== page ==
• Project

    Understanding Global Governance

    Most citizens do not know much about International Organizations (IOs). Even for the case of the European Union (EU), arguably the IO with the strongest media presence, factual knowledge about it is much lower than for national political institutions. Yet, citizens are more and more frequently asked to form attitudes towards IOs. Whether it is in the context of electoral campaigns, on the occasion of referendums or simply during an international crisis with a strong involvement from an IO; research on the politicization of IOs shows that these institutions no longer exist decoupled from politics on the national level. Still, many German citizens do not know the basic facts about the EU and the UN. This contrast between low knowledge and rising awareness about IOs could lead to the conclusion, that citizens base their attitudes towards IOs exclusively on either their beliefs about national politics or that they rely on the public position of trusted political elites.
    We know very little about the role of information during attitude formation on IOs. Compared to other topics, IOs are complex and abstract, which makes it very unlikely that citizens can remember detailed information about them. Politicization has led to a considerable increase of media attention on IOs, but there have been no studies evaluating if the higher salience of a topic also leads to an increase of available information in the media. However, even if high-quality information were available, it would not be a guarantee that citizens use said information to form attitudes. Currently, there is no systematic research on the usage of information about IOs. Therefore, the central research question of my proposal is: How do citizens use information to form attitudes towards Inter-national Organizations? Understanding how citizens use information could help us understand how the actions and abilities of IOs can be better communicated.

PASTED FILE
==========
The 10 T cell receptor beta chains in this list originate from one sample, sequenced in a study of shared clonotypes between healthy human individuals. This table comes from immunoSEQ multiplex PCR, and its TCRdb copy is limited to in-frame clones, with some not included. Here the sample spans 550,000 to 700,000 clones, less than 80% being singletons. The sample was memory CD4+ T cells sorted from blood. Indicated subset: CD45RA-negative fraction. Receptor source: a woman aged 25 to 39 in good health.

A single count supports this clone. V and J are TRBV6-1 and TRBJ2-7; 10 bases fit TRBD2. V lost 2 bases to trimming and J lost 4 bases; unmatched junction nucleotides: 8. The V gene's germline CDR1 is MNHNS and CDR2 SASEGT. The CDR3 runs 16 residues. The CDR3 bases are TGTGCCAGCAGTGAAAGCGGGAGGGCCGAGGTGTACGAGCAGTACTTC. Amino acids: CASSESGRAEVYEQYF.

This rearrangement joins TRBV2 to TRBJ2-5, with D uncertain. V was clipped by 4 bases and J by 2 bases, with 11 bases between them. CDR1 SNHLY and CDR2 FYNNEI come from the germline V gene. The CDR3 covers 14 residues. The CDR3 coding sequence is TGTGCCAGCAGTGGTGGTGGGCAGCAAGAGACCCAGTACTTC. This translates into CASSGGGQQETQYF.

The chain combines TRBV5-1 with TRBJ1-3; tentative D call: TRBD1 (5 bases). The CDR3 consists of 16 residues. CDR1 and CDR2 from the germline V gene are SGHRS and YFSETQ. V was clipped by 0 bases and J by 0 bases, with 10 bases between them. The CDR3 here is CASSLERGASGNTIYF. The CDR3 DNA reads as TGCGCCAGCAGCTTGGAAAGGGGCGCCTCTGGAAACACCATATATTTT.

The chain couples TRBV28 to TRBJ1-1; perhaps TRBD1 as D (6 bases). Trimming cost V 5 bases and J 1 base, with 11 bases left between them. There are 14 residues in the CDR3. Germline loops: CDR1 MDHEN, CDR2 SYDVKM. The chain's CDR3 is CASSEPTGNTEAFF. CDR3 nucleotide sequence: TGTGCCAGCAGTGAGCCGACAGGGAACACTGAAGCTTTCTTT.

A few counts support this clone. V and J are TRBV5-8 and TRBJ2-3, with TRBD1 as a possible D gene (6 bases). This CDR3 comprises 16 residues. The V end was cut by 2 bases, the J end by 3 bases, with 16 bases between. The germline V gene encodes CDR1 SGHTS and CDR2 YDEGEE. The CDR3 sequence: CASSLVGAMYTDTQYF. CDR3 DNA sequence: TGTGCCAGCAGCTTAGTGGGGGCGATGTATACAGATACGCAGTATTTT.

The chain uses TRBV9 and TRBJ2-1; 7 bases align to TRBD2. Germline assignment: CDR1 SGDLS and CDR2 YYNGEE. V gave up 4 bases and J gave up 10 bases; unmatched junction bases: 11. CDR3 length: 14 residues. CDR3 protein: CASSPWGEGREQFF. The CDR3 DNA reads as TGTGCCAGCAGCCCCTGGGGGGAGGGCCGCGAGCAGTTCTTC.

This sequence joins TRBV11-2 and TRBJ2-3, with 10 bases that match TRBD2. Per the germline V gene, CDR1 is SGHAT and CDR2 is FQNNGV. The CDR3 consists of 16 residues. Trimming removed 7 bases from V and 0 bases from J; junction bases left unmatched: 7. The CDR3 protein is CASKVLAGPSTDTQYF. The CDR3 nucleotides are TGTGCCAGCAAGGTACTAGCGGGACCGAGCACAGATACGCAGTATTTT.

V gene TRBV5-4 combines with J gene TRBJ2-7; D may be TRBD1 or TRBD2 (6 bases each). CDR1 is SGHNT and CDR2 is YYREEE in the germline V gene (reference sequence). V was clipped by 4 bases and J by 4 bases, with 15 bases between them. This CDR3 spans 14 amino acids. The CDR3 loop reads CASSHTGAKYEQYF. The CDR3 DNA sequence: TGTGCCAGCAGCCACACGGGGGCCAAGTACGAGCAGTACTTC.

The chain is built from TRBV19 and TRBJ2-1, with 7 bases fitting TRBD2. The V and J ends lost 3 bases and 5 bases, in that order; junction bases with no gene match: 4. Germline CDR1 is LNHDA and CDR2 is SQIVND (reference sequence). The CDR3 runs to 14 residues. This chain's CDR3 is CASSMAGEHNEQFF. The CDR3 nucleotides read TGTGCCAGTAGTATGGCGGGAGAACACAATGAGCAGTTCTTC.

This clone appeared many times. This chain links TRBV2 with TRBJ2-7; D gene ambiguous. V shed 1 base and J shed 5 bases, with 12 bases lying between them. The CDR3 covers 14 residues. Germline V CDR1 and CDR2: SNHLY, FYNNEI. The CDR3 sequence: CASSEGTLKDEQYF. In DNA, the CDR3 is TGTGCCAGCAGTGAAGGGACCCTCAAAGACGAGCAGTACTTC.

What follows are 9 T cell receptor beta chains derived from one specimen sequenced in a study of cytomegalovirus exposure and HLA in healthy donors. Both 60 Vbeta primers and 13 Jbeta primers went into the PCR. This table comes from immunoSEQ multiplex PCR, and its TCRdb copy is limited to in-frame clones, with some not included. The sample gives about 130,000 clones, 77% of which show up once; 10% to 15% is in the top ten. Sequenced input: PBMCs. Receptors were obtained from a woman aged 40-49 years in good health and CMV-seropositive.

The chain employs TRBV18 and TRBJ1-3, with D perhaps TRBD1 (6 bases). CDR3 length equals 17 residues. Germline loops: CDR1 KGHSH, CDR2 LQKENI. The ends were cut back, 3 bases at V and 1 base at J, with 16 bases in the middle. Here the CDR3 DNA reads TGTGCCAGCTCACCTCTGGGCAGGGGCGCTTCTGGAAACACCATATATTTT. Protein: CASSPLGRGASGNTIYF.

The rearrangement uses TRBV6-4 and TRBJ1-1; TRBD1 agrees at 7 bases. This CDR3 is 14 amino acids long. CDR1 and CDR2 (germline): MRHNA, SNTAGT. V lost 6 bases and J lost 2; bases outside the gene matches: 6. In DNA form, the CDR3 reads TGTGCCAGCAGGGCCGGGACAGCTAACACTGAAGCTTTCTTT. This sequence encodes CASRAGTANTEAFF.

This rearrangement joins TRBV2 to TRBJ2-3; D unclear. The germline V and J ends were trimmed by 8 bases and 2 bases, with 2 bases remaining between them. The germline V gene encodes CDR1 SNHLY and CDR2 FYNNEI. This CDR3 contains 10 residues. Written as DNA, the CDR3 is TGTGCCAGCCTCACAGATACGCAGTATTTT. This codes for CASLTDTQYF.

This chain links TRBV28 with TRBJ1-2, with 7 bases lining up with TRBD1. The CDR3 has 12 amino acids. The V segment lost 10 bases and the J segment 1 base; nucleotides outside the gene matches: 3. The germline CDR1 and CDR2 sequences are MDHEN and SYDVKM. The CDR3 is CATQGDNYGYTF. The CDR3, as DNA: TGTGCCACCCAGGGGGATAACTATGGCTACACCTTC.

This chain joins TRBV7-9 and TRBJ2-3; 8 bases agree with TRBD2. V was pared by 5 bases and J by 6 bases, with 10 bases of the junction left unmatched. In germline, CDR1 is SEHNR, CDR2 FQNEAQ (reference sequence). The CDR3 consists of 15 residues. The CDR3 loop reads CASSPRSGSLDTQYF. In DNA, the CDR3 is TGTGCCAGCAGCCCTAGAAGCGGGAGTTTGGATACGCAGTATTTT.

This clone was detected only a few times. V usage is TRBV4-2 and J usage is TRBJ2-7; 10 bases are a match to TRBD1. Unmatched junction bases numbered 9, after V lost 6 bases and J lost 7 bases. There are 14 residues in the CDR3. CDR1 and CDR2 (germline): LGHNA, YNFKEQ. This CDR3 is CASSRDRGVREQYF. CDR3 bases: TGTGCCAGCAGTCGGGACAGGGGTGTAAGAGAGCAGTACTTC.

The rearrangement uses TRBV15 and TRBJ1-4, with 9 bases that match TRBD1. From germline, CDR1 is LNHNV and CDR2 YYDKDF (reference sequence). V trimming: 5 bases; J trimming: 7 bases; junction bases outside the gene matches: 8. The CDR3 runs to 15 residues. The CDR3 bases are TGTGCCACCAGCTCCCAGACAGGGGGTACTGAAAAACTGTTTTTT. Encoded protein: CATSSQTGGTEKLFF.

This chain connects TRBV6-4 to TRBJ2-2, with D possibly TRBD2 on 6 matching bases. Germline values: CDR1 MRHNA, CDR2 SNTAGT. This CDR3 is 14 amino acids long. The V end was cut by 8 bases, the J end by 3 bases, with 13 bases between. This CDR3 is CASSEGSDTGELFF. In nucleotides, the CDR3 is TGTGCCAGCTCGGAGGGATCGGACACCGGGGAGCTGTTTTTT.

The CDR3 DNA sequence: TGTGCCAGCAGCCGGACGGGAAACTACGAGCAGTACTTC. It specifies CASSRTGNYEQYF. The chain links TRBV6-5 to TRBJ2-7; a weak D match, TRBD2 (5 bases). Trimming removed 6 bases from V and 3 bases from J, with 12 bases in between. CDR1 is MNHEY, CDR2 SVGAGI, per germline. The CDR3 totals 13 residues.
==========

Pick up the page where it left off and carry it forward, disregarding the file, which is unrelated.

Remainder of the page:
• Career

    since 2019 Member of the Graduate School of Politics (GraSP) at the University of Münster.
    since 2018 Research Associate, Chair of Methods of Empirical Social Science, University of Münster, Germany
    2016-2018 M.A. Applied Political Science at the University of Freiburg and the Sciences Po Aix (IEP Aix-en-Provence.
    2016-2017 Student Research Assistant, Chair of Governance in Multi-Level-Systems, University of Freiburg, Germany.
    2013-2016 B.A. Applied Political Science at the University of Freiburg and the Sciences Po Aix (IEP Aix-en-Provence).

  • Publications


    05/19 AKER Annual Conference: Domestic Politics and Regional Organizations: Analyzing Domestic Elite (De)Legitimization, Public Knowledge and Citizens’ Attitudes

    04/19 ECPR Joint Sessions: Political Knowledge about International Organizations

    02/19 DVPW Research Group Academic Teaching: Challenges and Opportunities of Teaching in Binational Degrees

  • Further Information

    Research interests

    • Global Governance
    • Political Behavior
    • Experimental Methods